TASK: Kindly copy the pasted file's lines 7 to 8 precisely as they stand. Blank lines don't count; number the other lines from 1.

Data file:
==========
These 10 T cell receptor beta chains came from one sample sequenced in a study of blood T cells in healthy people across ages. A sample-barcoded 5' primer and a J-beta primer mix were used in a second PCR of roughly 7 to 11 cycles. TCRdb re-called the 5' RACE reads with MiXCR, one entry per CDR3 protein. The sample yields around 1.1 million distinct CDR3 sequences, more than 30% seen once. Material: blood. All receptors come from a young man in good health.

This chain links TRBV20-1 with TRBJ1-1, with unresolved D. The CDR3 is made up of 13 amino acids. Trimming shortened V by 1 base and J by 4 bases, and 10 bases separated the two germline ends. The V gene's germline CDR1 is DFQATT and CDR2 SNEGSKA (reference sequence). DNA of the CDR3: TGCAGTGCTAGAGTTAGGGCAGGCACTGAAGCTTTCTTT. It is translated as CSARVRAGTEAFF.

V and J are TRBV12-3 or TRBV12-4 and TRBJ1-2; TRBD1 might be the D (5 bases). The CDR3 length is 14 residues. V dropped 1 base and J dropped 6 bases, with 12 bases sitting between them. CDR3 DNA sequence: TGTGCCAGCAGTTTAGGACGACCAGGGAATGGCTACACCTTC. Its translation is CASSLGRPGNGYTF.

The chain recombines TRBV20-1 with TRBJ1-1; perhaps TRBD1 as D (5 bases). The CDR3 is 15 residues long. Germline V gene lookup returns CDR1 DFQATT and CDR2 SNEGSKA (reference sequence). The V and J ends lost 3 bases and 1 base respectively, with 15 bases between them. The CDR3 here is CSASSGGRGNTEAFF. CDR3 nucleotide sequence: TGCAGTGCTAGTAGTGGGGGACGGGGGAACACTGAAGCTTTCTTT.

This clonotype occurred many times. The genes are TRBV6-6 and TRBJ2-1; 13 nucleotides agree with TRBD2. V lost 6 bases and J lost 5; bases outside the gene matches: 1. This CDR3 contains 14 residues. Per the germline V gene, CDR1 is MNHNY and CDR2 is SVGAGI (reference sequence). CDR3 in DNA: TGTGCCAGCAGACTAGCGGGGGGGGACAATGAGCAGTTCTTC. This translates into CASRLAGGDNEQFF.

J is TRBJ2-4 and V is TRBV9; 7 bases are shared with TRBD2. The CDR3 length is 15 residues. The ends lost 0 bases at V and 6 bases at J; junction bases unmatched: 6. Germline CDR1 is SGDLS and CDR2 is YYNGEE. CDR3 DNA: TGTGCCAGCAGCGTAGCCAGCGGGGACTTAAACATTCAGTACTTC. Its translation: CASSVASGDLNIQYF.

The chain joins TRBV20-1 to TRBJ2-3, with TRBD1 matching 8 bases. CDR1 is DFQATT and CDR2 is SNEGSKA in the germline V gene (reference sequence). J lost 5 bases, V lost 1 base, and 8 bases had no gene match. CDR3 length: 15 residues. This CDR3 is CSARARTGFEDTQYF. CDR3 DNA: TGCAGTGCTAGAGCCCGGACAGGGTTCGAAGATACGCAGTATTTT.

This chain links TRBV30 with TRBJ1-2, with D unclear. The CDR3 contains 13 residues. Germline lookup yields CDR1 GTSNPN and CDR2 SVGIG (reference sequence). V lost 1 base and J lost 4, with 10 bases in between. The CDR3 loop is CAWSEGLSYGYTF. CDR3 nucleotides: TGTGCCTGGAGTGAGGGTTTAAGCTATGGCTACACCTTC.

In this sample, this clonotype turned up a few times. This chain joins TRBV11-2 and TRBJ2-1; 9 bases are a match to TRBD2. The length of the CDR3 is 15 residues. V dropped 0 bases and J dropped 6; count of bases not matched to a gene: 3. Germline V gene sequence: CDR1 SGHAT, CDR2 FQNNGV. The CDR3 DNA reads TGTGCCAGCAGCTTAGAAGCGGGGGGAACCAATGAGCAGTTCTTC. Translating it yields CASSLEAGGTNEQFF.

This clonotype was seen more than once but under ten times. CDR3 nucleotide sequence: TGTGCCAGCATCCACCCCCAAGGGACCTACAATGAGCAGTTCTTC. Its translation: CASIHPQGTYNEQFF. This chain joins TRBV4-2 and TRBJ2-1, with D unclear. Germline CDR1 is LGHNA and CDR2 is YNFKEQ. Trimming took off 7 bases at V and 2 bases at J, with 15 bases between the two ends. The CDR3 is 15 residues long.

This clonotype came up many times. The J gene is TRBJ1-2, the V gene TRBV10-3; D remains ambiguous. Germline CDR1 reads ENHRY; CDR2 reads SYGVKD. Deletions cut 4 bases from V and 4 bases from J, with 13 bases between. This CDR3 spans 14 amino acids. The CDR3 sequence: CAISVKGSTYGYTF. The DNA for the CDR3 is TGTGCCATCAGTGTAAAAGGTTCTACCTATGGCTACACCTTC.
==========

The chain joins TRBV20-1 to TRBJ2-3, with TRBD1 matching 8 bases. CDR1 is DFQATT and CDR2 is SNEGSKA in the germline V gene (reference sequence). J lost 5 bases, V lost 1 base, and 8 bases had no gene match. CDR3 length: 15 residues. This CDR3 is CSARARTGFEDTQYF. CDR3 DNA: TGCAGTGCTAGAGCCCGGACAGGGTTCGAAGATACGCAGTATTTT.

This chain links TRBV30 with TRBJ1-2, with D unclear. The CDR3 contains 13 residues. Germline lookup yields CDR1 GTSNPN and CDR2 SVGIG (reference sequence). V lost 1 base and J lost 4, with 10 bases in between. The CDR3 loop is CAWSEGLSYGYTF. CDR3 nucleotides: TGTGCCTGGAGTGAGGGTTTAAGCTATGGCTACACCTTC.